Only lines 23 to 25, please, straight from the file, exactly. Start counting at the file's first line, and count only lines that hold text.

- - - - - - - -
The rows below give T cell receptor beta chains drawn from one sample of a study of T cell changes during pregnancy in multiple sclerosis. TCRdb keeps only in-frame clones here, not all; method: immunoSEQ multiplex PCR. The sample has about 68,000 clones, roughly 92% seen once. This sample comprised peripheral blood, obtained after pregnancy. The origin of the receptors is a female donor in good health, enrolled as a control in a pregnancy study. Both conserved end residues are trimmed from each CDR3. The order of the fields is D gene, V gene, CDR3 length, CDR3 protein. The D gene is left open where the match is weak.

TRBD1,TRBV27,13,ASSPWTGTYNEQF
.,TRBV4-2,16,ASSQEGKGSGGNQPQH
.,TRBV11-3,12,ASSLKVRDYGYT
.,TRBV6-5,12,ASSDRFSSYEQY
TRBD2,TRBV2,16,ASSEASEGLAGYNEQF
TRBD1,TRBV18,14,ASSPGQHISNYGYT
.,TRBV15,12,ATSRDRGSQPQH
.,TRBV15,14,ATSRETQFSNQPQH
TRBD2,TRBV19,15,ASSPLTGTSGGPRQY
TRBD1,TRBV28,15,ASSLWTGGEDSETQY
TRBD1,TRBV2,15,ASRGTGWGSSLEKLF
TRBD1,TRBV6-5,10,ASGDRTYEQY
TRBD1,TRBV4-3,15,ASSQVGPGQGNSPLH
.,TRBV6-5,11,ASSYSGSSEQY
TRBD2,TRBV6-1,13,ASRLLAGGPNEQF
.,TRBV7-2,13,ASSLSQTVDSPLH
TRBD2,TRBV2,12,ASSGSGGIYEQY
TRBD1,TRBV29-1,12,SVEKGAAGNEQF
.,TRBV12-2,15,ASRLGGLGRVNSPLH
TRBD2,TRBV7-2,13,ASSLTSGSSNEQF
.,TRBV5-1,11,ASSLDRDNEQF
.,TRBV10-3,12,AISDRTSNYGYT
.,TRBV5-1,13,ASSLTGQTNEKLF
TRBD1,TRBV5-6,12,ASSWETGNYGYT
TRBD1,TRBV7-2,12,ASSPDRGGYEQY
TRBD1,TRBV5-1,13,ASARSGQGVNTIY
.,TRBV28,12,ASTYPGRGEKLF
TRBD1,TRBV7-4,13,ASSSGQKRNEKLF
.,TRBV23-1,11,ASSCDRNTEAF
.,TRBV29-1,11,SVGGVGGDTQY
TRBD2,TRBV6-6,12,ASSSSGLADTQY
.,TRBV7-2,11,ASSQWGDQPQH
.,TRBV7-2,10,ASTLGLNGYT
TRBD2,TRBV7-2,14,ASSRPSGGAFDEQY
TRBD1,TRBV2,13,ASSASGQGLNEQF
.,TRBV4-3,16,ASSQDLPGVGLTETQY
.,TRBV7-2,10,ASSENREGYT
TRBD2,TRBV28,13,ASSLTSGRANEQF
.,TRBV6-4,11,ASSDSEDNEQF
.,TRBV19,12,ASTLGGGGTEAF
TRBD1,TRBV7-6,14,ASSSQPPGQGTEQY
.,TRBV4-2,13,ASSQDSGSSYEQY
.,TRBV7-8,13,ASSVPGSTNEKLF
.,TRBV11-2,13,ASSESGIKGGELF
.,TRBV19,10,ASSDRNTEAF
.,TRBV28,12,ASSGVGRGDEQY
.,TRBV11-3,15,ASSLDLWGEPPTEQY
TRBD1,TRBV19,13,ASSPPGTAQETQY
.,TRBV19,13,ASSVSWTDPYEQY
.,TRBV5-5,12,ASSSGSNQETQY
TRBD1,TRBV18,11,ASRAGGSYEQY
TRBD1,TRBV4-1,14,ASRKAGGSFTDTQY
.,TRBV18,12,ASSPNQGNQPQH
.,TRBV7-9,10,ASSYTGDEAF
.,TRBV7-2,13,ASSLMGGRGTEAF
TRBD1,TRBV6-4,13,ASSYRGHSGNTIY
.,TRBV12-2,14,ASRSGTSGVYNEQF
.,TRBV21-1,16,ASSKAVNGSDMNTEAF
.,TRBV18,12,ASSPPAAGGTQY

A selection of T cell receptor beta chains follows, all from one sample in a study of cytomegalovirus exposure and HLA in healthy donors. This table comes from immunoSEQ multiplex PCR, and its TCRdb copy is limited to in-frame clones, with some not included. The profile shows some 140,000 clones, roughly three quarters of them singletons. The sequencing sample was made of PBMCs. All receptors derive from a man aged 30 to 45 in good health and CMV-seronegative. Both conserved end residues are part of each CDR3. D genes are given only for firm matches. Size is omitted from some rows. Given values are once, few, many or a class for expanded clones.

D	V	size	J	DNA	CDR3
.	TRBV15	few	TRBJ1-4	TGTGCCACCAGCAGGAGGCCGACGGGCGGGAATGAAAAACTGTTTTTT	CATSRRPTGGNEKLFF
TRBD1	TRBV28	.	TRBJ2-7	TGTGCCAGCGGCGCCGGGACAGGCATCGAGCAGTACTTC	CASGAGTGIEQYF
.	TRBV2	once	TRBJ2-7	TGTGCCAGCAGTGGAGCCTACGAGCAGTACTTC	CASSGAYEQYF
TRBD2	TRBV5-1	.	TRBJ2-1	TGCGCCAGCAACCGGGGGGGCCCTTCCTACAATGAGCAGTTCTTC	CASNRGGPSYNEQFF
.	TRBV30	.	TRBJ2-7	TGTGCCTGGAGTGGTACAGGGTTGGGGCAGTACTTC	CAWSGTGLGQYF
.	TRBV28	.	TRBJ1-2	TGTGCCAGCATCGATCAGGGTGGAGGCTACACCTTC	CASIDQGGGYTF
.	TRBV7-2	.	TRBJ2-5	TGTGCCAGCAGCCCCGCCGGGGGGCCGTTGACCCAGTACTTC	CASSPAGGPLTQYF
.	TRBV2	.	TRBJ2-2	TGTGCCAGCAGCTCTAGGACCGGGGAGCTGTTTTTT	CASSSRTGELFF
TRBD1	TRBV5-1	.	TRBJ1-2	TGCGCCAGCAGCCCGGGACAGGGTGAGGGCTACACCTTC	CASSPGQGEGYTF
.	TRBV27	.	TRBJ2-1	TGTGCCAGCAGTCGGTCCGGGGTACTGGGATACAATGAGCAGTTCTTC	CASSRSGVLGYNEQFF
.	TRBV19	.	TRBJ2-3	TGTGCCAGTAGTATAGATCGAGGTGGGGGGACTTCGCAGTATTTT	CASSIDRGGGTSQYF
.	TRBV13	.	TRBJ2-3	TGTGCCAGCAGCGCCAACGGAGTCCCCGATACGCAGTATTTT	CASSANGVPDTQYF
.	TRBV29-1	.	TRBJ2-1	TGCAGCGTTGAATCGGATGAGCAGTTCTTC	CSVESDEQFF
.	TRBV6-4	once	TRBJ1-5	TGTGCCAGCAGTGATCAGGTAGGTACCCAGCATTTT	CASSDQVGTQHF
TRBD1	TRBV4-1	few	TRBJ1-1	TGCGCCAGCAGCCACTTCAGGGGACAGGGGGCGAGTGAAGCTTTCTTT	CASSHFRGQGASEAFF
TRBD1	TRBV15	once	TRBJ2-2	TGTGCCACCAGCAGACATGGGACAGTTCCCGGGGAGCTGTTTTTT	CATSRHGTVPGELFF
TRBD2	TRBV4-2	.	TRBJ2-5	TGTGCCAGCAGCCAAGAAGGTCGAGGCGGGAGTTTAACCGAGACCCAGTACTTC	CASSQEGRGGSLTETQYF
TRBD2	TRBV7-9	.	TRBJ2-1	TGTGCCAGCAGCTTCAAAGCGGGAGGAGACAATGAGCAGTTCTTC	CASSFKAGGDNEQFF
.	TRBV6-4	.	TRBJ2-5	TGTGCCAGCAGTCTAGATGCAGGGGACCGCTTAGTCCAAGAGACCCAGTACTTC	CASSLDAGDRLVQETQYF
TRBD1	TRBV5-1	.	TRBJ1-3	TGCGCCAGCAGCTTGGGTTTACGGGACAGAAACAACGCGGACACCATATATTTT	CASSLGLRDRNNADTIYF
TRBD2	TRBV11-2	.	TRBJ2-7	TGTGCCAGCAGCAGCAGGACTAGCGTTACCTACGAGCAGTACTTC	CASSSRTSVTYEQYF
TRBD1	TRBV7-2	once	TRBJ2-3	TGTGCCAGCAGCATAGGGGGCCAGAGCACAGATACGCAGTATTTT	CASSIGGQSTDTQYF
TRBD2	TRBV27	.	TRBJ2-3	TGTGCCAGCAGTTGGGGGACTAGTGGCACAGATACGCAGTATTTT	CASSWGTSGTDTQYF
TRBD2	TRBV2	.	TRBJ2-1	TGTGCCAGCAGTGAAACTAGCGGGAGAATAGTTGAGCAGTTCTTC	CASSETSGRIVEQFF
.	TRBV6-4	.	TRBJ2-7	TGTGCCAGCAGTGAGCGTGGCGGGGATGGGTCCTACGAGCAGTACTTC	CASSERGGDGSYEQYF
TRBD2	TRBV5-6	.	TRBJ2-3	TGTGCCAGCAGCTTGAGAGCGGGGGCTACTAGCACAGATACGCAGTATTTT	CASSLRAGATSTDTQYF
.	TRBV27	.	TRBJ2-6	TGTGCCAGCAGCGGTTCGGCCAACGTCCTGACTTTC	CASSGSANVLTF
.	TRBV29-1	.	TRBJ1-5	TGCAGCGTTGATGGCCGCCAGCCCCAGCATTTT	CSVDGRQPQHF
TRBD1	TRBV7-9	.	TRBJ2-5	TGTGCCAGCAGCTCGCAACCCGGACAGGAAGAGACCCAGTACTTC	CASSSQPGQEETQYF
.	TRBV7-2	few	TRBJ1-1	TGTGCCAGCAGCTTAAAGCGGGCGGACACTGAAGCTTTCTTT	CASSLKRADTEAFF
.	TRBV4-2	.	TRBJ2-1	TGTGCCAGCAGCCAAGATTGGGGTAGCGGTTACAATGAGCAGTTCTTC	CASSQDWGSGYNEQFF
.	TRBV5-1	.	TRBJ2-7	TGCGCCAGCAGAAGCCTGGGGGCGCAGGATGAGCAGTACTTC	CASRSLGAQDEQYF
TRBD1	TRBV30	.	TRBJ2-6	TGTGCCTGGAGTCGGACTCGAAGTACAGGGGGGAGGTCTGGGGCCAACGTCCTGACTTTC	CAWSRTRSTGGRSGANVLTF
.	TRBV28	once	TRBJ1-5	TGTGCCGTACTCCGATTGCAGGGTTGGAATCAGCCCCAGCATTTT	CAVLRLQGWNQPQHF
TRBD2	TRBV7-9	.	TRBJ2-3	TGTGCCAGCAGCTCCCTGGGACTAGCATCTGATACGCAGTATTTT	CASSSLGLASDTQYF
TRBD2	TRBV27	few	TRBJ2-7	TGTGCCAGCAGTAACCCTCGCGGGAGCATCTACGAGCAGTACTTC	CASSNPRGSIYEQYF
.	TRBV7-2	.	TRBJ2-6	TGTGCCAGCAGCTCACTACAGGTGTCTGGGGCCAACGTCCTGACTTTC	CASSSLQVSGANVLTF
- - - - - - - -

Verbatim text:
.,TRBV10-3,12,AISDRTSNYGYT
.,TRBV5-1,13,ASSLTGQTNEKLF
TRBD1,TRBV5-6,12,ASSWETGNYGYT